Even if you have been living as an exile on main street for the past few months, you should still be well aware that this year marks the fiftieth anniversary of the Rolling Stones as a band. In most recent years, we have been flooded with ancient Stones artifacts, like Keith Richards autobiography Life and the reissues of 1972's Exile on Main Street and 1978's Some Girls. The Stones have announced three shows coming up in December in Newark, NJ and Brooklyn. Director Brett Morgan has compiled about 80 hours of footage and molded the most straightforward Stones documentary to date.
Even on their 50th anniversary, it's nearly impossible to display exactly how they became the world's biggest rock stars in an era where the boundaries of rock'n'roll and politics were intertwined as one. From a 1962 scene with Jagger dismissing a plate of white powder as sugar to Dick Cavett to 1980's Tattoo You, we are given a history of sex drugs and rock n roll before the Glimmer Twins began to hit some minor quarrels.
Morgan's approach to the interviews was crucial to its impact. Mick Jagger, Keith Richards, Charlie Watts, Ronnie Wood, Mick Taylor, and Bill Wyman are all heard in the backdrop of the scenes. Their voices focus attention on the footage in front of you. Although you're hearing a 69 year old Keith Richards, you're getting to know the 21 year old British blues player who left home with no agenda but to play music.
To everyone's satisfaction, Crossfire wastes no time spewing dates, insignificant names, or song titles. It genuinely feels like the first distinct project where we are on the road with the Stones, not merely learning about them, more so about the connections between life events and the music.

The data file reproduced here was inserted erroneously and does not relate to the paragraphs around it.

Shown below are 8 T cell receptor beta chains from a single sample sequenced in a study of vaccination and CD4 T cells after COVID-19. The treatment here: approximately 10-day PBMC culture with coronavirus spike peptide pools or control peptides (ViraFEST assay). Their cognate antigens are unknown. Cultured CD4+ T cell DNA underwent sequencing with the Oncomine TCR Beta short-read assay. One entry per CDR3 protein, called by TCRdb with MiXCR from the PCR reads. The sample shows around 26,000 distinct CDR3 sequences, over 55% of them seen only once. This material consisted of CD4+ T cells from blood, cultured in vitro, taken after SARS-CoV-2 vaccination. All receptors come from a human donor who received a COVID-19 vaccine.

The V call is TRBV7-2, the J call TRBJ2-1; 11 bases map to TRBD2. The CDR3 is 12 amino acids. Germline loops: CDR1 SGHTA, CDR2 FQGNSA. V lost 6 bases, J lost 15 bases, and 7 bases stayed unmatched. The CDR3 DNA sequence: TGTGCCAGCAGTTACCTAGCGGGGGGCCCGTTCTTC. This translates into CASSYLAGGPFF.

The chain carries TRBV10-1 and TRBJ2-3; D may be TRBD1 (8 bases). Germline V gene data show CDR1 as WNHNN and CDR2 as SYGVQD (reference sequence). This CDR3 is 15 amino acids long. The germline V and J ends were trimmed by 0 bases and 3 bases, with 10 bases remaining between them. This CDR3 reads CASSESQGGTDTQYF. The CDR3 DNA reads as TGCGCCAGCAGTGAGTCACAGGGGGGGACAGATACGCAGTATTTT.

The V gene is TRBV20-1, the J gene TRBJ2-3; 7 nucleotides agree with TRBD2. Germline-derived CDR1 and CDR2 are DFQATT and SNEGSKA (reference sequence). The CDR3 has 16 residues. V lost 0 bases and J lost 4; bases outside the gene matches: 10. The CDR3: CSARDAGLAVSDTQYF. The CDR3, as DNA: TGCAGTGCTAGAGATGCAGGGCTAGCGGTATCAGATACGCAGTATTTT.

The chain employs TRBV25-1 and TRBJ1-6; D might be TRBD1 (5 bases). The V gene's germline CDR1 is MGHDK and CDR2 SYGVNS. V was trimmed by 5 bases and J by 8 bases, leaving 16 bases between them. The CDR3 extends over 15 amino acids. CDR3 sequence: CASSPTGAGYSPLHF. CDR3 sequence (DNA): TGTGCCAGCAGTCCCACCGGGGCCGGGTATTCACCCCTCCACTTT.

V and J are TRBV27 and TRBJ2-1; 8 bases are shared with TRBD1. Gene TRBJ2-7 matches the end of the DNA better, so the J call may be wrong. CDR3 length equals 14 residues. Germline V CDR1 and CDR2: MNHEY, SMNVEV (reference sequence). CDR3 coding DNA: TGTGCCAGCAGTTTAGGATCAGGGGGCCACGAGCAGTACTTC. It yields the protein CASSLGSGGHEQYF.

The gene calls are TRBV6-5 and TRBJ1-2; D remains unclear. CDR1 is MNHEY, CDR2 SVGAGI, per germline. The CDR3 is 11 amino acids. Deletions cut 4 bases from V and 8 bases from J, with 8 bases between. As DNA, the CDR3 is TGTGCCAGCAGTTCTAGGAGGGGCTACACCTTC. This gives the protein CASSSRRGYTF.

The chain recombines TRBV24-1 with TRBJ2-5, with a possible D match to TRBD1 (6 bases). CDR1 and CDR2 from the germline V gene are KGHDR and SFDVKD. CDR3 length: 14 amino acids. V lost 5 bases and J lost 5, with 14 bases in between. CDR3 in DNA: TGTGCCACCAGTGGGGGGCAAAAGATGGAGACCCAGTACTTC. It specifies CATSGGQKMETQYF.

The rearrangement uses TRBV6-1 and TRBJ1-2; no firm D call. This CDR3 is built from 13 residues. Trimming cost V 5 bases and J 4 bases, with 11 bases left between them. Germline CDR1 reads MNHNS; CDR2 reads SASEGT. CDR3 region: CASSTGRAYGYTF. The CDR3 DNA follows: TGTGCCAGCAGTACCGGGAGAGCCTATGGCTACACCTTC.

"The Beatles got the white hat, what's left? The black hat." Richards laughs. From the day they stepped onto the scene, they were playing by their own rules in a hazy rush of stardom.
We watch the dwindling attention span of Brian Jones, and his growing disdain for being a Rolling Stone. The documentary shows Jones' funeral, without putting too many words on it, showing the sheer sadness the band members felt afterwards. Firsthand, fans are shown the insight to Jagger's growing struggle between the decorated frontman character and the man inside the performer.
Viewers are taken through the day of the infamous 1967 drug bust at Richards' Redlands estate, and how he still believes "the cops turned me into a criminal." We are shown how deeply affected the Stones were after being arrested and facing the possible consequences of any musical delay.
The developing psyche of the Stones' mentality that life is just a cocktail party on the streets is shown through scenes of the band partying on private airplanes, slamming whiskey bottles almost everywhere they went, and rarely being scene not smoking cigarettes. These scenes truly epitomize the definition of the life of rock stars.
The cocktail party lifestyle hits a minor halt after the haunting death at the Altamont show, which Gimme Shelter zoned in on. Viewers can still hear the lingering sadness and fear that night left on the Stones as a group, which in essence turned their music more sharp.
The binges and all nighters of the recording of Exile in France, are, for the first time, put into perspective. The nitty gritty sounds of tracks like "Ventilator Blues" and "Sweet Virginia" are pieced together visually.
Throughout all the struggles, scrapes, and laughs along the journey, the Stones fought and prevailed to produce the most transcendent rock music to date.
Morgen's Crossfire Hurricane is the gift Rolling Stones fans have been waiting for after all these years. As the oldest and arguably most influential band of all time, they now finally have a publication not focused on their disputes, legal problems, or affairs, but solely based upon the music that we will continue to not fade away for generations to come.